By: Eastern Eye Staff
It was a blisteringly cold morning in January 1999, and my wife Anita stood in the atrium of Columbia Hospital in New York and, through the huge glass windows, saw a tiny speck on the horizon grow bigger and bigger.
It was a helicopter and she knew the cargo it was carrying was my new heart.
After a lifetime of health problems, mainly due to a leaky valve in the heart which had been discovered when I was a child, and after months of increasing ill health, culminating in a collapse several weeks previously, my old heart had all but given up.
The transplant, which had been prescribed by doctors for years, was now vital and my life depended on it. At the 11th hour, a new heart had been found. A 20-year-old from the Midwest, who died in a motor vehicle accident and whose identity I will never know, not only gave me a new heart, he gave me a new life.
That was 18 years ago and I am now one of the world’s longest surviving heart transplant patients. I have written a book, From My Heart, to show that there is life beyond the operating table.
I owe it to my donor, to other heart donors and those needing transplants to try and do as much as I can to share my experience and knowledge because, despite the fact that this is now a very well-established procedure, there is still a lot of fear and ignorance surrounding it. It will only start to disappear when people like me talk about it and explain exactly what it was like.
I have met other heart transplant patients and I talk to as many as possible to show them it is possible to make a full recovery, even with some restrictions on lifestyle, and to live a full life.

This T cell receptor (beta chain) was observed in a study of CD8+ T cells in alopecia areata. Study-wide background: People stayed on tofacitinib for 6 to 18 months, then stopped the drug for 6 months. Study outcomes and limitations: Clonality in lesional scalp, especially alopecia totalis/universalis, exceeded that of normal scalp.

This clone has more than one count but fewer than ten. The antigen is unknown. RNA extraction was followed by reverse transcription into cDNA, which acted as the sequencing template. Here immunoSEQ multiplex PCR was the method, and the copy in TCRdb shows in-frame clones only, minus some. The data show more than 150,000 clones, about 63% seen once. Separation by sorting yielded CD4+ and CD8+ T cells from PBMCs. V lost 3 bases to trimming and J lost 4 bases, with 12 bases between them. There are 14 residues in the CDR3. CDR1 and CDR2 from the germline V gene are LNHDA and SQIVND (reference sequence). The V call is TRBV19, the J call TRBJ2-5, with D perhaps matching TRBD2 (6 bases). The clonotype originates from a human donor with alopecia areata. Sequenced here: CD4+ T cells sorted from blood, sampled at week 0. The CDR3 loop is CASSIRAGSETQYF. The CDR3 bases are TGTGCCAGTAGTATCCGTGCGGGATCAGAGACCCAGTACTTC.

I am now 67 and in many ways my quality of life is better than when I was in my late 40s, feeling lethargic and constantly prone to infections as my old heart gradually started to break down.
I have met inspirational people who have had a transplant and whose attitude and ambition has been breathtaking. But I have also met people who threw away the opportunities they had been given by adopting a negative and pessimistic attitude.
Heart transplants are major operations and a brutal assault on the body but human beings are remarkably resilient creatures. It’s important to take care of your body and
make the most of a new lease of life, but perhaps the most important thing is a positive attitude.
My operation was complicated by the fact that 18 months earlier, I had needed an operation to mend the leaky valve. The procedure lasted for several hours and my heart stopped several times. Doctors repeatedly applied electric shocks and it took them about half an hour to get me fully back into the land of the living.
For many years after a heart operation there is a lot of scar tissue, which makes it as hard as cement. Dr Mehmet Oz, the world-famous surgeon who carried out the transplant, had just 12 minutes from when my new heart landed at the airfield to get my ailing heart out of my chest before the new one arrived at Columbia.
He described my old heart as being like a marathon runner at the 26th mile. “You probably had a couple of hundred beats left. Anyone as sick as you would have been dead within 24 hours,” he said.